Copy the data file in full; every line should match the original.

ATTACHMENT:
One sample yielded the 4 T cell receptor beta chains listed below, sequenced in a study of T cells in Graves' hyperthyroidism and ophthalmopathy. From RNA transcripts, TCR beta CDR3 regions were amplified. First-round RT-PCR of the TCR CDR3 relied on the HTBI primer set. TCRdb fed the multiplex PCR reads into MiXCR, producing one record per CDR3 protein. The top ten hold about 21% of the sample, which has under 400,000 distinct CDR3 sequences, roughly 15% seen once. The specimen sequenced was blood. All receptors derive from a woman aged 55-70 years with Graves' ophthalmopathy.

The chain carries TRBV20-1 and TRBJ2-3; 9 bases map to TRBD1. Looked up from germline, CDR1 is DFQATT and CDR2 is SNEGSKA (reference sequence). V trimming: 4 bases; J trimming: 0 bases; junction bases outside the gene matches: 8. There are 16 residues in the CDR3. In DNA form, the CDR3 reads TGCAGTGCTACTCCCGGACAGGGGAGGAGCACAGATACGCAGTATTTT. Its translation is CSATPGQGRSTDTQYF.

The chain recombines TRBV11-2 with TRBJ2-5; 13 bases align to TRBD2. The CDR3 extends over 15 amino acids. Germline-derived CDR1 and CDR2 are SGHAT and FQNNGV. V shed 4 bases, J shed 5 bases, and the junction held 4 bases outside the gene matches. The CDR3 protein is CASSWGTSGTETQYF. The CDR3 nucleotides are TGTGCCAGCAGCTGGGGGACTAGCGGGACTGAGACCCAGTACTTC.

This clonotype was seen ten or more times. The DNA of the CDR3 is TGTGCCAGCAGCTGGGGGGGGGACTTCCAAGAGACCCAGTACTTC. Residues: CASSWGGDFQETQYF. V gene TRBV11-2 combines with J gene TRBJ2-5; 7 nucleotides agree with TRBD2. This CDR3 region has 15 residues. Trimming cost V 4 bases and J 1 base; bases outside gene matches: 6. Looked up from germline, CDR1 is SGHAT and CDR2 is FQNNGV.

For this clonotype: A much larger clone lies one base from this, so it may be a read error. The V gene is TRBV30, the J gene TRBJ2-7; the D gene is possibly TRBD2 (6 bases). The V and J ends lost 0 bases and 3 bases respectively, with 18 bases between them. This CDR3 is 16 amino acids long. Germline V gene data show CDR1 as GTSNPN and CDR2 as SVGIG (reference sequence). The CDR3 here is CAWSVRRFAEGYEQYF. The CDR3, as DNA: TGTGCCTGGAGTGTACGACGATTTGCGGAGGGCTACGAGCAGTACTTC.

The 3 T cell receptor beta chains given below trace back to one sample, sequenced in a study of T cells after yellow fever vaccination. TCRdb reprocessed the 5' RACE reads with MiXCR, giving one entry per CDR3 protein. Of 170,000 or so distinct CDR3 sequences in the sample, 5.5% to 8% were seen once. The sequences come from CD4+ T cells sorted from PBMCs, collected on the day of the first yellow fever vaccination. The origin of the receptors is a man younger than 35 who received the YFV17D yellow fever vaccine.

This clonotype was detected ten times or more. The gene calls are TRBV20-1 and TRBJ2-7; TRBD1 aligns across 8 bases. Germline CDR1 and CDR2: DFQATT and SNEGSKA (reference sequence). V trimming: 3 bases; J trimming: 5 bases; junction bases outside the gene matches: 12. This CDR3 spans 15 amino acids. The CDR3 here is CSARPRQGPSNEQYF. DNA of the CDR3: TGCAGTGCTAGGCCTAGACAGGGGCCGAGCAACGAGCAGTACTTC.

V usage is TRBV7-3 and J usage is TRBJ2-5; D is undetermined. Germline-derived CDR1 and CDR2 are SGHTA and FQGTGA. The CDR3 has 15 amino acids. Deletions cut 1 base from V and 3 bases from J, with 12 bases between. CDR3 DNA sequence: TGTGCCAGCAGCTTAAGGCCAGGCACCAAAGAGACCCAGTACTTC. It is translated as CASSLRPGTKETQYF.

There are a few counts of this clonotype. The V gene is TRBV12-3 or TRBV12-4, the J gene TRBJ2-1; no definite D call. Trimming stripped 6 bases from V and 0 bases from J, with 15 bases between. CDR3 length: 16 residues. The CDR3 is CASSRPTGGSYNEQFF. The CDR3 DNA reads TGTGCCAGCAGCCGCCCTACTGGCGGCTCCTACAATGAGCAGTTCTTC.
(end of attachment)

One sample yielded the 4 T cell receptor beta chains listed below, sequenced in a study of T cells in Graves' hyperthyroidism and ophthalmopathy. From RNA transcripts, TCR beta CDR3 regions were amplified. First-round RT-PCR of the TCR CDR3 relied on the HTBI primer set. TCRdb fed the multiplex PCR reads into MiXCR, producing one record per CDR3 protein. The top ten hold about 21% of the sample, which has under 400,000 distinct CDR3 sequences, roughly 15% seen once. The specimen sequenced was blood. All receptors derive from a woman aged 55-70 years with Graves' ophthalmopathy.

The chain carries TRBV20-1 and TRBJ2-3; 9 bases map to TRBD1. Looked up from germline, CDR1 is DFQATT and CDR2 is SNEGSKA (reference sequence). V trimming: 4 bases; J trimming: 0 bases; junction bases outside the gene matches: 8. There are 16 residues in the CDR3. In DNA form, the CDR3 reads TGCAGTGCTACTCCCGGACAGGGGAGGAGCACAGATACGCAGTATTTT. Its translation is CSATPGQGRSTDTQYF.

The chain recombines TRBV11-2 with TRBJ2-5; 13 bases align to TRBD2. The CDR3 extends over 15 amino acids. Germline-derived CDR1 and CDR2 are SGHAT and FQNNGV. V shed 4 bases, J shed 5 bases, and the junction held 4 bases outside the gene matches. The CDR3 protein is CASSWGTSGTETQYF. The CDR3 nucleotides are TGTGCCAGCAGCTGGGGGACTAGCGGGACTGAGACCCAGTACTTC.

This clonotype was seen ten or more times. The DNA of the CDR3 is TGTGCCAGCAGCTGGGGGGGGGACTTCCAAGAGACCCAGTACTTC. Residues: CASSWGGDFQETQYF. V gene TRBV11-2 combines with J gene TRBJ2-5; 7 nucleotides agree with TRBD2. This CDR3 region has 15 residues. Trimming cost V 4 bases and J 1 base; bases outside gene matches: 6. Looked up from germline, CDR1 is SGHAT and CDR2 is FQNNGV.

For this clonotype: A much larger clone lies one base from this, so it may be a read error. The V gene is TRBV30, the J gene TRBJ2-7; the D gene is possibly TRBD2 (6 bases). The V and J ends lost 0 bases and 3 bases respectively, with 18 bases between them. This CDR3 is 16 amino acids long. Germline V gene data show CDR1 as GTSNPN and CDR2 as SVGIG (reference sequence). The CDR3 here is CAWSVRRFAEGYEQYF. The CDR3, as DNA: TGTGCCTGGAGTGTACGACGATTTGCGGAGGGCTACGAGCAGTACTTC.

The 3 T cell receptor beta chains given below trace back to one sample, sequenced in a study of T cells after yellow fever vaccination. TCRdb reprocessed the 5' RACE reads with MiXCR, giving one entry per CDR3 protein. Of 170,000 or so distinct CDR3 sequences in the sample, 5.5% to 8% were seen once. The sequences come from CD4+ T cells sorted from PBMCs, collected on the day of the first yellow fever vaccination. The origin of the receptors is a man younger than 35 who received the YFV17D yellow fever vaccine.

This clonotype was detected ten times or more. The gene calls are TRBV20-1 and TRBJ2-7; TRBD1 aligns across 8 bases. Germline CDR1 and CDR2: DFQATT and SNEGSKA (reference sequence). V trimming: 3 bases; J trimming: 5 bases; junction bases outside the gene matches: 12. This CDR3 spans 15 amino acids. The CDR3 here is CSARPRQGPSNEQYF. DNA of the CDR3: TGCAGTGCTAGGCCTAGACAGGGGCCGAGCAACGAGCAGTACTTC.

V usage is TRBV7-3 and J usage is TRBJ2-5; D is undetermined. Germline-derived CDR1 and CDR2 are SGHTA and FQGTGA. The CDR3 has 15 amino acids. Deletions cut 1 base from V and 3 bases from J, with 12 bases between. CDR3 DNA sequence: TGTGCCAGCAGCTTAAGGCCAGGCACCAAAGAGACCCAGTACTTC. It is translated as CASSLRPGTKETQYF.

There are a few counts of this clonotype. The V gene is TRBV12-3 or TRBV12-4, the J gene TRBJ2-1; no definite D call. Trimming stripped 6 bases from V and 0 bases from J, with 15 bases between. CDR3 length: 16 residues. The CDR3 is CASSRPTGGSYNEQFF. The CDR3 DNA reads TGTGCCAGCAGCCGCCCTACTGGCGGCTCCTACAATGAGCAGTTCTTC.